As I sit in the play area of my overcrowded local Chick-Fil-A, I notice a young woman staring at me from across the way (not an uncommon occurrence as I stroll about with my three skirt clad daughters in one hundred degree weather). I politely smile and nod at her, thus leaving a polite opportunity for conversation. Now, it should be said, that I am a prejudiced person. Unlike many of my Caucasian counterparts, my certain small contempt is for those perfectly tan, thin blondes, even though two of my children fit this description. If you happen to be a sorority brat as well, well that pretty much seals your fate for me! This young lady was a tall, thin, and tan blonde wearing an extremely short blue jean skirt and her sorority t-shirt. She asked if we had been to the zoo the previous day (we had) and insisted that she was not a stalker (yikes!) She had noticed us because I dress the girls alike and she wondered how I could handle (for that day) my relatively well-behaved children. She explained that she was a nanny for the summer (that explains the perfect physique those kids couldn’t be hers), and could hardly control the five and seven year olds that she cared for. She didn’t understand how parents could raise children without manners and seemed genuinely afraid and somewhat disillusioned by her experience with this family. I assured her that, “my children are polite,” (usually) and that, “no, I am not exhausted ALL the time “(mental reservation is not a sin).I left the conversation with the satisfaction of having met a perfectly lovely, scantily clad, sorority beauty, which in many ways made me reconsider my stereotypes (and how they fall under the category of Catholic charity.) I am glad to say that I was wrong about my first conceptions of her and was able to assist her with her views of children and parenting. I am sure that she saw me as a crazy Pentecostal with five zillion kids, sitting placidly knitting among the torrential screams of the inner heathens, but we parted both joyfully mistaken.

Okay, so it has been more than three weeks and the thing has STILL not moved.  I am starting to think it never will…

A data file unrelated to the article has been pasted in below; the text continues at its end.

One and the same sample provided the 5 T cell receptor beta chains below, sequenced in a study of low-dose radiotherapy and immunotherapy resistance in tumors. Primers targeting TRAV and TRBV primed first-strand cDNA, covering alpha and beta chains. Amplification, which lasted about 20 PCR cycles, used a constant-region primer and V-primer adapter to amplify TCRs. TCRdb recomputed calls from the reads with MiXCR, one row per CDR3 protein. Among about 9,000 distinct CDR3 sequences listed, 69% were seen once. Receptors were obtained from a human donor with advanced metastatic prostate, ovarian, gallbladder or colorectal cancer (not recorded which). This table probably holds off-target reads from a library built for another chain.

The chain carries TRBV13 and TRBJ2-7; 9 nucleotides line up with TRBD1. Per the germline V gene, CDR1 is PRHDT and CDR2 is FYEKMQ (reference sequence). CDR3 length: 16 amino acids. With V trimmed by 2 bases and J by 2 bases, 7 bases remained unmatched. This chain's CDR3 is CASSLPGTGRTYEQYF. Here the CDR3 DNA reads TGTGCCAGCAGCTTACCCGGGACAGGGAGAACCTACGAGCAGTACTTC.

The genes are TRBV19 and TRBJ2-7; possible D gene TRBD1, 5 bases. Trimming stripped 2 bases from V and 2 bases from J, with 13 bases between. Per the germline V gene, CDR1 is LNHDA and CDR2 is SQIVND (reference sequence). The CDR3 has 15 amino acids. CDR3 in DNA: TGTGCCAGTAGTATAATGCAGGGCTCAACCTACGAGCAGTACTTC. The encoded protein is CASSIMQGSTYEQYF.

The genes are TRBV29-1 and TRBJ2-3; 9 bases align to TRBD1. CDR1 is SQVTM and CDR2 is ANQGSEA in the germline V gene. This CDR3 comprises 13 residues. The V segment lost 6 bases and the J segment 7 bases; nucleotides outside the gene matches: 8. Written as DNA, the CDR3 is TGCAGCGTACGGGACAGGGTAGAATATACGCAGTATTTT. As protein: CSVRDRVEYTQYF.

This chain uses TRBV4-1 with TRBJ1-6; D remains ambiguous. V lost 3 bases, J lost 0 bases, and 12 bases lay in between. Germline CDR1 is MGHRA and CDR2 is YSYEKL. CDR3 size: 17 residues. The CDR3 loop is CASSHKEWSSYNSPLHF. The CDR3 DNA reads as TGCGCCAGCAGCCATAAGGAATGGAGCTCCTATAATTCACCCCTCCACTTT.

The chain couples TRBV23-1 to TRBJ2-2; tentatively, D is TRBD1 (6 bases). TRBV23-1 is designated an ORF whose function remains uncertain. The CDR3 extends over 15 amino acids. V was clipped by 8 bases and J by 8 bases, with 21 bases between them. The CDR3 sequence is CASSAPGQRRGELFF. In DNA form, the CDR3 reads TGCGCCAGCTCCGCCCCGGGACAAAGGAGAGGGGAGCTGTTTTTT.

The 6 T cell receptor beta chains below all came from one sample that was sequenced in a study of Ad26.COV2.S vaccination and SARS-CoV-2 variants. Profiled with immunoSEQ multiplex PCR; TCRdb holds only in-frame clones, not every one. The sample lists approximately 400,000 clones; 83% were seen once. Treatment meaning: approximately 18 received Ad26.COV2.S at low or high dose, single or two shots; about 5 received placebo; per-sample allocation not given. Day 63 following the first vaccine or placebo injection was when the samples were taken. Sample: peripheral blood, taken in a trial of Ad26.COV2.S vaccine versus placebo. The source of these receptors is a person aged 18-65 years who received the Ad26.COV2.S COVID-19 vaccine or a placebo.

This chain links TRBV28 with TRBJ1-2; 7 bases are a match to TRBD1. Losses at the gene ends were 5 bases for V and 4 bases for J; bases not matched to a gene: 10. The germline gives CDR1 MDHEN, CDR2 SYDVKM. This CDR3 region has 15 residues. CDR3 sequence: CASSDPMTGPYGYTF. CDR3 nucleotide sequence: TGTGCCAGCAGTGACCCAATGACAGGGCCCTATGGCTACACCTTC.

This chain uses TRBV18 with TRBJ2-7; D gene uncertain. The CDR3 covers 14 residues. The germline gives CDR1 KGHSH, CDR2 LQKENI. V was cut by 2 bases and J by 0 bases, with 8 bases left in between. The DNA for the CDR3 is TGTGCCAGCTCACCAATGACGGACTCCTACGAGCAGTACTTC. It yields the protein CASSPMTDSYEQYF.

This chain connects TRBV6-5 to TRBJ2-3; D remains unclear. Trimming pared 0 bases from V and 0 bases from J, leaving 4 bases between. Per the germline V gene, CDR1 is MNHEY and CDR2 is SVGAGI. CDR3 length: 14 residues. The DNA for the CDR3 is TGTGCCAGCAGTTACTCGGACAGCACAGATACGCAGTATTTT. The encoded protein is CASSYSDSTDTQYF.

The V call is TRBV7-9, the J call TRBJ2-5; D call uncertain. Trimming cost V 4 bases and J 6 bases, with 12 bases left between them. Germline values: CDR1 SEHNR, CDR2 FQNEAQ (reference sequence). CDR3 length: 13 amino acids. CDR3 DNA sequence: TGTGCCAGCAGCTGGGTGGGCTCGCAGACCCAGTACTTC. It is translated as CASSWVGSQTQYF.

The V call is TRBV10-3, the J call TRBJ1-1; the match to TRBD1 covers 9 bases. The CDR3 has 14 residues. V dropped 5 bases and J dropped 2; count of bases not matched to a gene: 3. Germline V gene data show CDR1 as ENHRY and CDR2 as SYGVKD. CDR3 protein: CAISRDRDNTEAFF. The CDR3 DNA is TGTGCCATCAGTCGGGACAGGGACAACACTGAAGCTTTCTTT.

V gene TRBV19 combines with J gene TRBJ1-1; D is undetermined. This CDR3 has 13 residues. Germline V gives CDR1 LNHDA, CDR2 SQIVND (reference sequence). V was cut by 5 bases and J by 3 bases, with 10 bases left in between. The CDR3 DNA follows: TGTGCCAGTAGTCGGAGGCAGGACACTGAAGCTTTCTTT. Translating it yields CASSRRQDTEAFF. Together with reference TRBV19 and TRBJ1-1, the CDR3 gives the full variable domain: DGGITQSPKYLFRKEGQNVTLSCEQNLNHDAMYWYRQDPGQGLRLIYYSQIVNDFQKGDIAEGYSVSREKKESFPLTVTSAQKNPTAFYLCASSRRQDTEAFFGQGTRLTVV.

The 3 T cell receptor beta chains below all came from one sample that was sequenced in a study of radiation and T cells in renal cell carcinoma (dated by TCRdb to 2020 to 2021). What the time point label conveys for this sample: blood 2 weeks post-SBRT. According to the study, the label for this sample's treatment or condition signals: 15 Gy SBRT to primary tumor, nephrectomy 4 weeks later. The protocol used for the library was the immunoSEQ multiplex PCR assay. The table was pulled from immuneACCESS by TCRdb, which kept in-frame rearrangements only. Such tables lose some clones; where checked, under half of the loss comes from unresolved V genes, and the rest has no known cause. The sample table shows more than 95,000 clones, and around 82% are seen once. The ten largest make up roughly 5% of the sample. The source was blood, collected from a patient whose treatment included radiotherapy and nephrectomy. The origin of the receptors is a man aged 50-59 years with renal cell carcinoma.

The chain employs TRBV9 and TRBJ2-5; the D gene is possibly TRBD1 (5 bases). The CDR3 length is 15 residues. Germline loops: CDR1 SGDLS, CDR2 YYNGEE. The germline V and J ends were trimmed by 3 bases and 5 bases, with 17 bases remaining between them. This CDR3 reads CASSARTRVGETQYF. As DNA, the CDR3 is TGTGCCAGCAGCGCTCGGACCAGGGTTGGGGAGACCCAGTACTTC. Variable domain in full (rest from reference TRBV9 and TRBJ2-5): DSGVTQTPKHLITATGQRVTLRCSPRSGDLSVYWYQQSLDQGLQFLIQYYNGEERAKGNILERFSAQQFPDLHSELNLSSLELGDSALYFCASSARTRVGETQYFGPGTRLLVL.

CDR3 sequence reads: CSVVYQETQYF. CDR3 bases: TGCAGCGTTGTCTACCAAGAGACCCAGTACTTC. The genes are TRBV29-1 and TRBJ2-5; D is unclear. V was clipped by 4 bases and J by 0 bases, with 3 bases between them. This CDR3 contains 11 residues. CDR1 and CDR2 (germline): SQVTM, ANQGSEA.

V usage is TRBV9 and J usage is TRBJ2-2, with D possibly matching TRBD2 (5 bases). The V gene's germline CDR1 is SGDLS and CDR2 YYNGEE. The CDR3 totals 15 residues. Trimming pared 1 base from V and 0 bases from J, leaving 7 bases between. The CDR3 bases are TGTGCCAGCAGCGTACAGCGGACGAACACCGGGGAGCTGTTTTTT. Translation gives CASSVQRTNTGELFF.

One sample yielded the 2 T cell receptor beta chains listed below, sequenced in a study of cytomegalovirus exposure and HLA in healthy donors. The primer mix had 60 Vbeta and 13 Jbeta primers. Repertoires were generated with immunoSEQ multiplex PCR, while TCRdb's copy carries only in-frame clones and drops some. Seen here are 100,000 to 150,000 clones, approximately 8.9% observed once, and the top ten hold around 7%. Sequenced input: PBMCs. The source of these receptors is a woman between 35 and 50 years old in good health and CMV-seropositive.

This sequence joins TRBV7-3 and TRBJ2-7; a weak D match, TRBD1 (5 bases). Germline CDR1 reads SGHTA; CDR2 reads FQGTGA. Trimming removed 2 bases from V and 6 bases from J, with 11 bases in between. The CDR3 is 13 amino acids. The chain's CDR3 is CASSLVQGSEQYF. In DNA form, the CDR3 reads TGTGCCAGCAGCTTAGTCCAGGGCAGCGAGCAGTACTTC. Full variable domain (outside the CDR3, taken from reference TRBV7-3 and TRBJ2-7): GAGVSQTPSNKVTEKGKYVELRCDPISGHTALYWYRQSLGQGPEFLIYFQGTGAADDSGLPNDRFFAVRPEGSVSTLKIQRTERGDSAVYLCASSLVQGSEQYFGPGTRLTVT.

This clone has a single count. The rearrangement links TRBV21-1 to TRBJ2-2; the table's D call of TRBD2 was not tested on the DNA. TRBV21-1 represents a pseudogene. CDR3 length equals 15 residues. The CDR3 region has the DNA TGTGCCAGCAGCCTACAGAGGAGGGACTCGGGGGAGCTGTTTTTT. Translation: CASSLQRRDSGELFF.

Well, we are still deliberating. It’s funny, I wrote the post Friday and Levin reads it while the children are doing what? Watching the T.V. of course! We were TV free until we had children, but now…living in a two bedroom apartment with no yard…FOUR kids under six…(you want another excuse, because I know them all!) My problem is in temperance. I am not a person who can watch a show in the morning because I will never turn it back off. I can’t play online scrabble becuse it offers an unending supply of players and games and I have a hard time saying enough. The spirit is willing, but the flesh is weak. I would like to think that we are strong enough to limit the amount of time that my little ones are plugged in, but I’m afraid that I just haven’t the gumption.  So, I believe that the only option for us now is to remove the temptation and see how we fare.  God Bless you all and pray for me!

My family would fall into the “conservative” traditional Catholic type, not too wimpy and definitely not extreme. (I am not judging those less or more stringent than we, I am simply giving you parameters.) We go to Mass, recite the Rosary often (okay, at best we are lukewarm), and try to live out the liturgical life of the Church within the demographical and financial means of our household. This means that gas is nearly four bucks a gallon and with daily Traditional Mass forty miles from our home, it is, unfortunately, not an option. We do, however, have one dirty little vice. Maybe you have it as well. Its name is “The Nefarious Power,” also known as Television. We do not have a satellite or even an antenna so we are not fed with the noxious influx of preprogrammed media 24/7; but we do frequent the library. Unfortunately we check out movies… not books. We are very selective about what we allow the children to watch, mostly early Disney movies, Kipper, Little Bear and the like. But when I read this article, it struck a cord. I am a chicken. I am afraid that should I let go of my “free media”, “entertainment”, “keep the kids occupied so I can cook dinner” machine, I will really be biting off more than I can chew. (My mouth is stuffed already.) The fact that I felt a bit of shame and recognized myself in what she said bothered me. If I truly believed in television’s innocence, I should have remained unbothered and nonchalant (the fact that Levin sent me the article helps with that Catholic guilt too, right?) So now I’m muddled and am lost as to the appropriate course of action; or at least I am trembling with fear at the thought and anticipating the shrieks of horror and despair should IT be removed.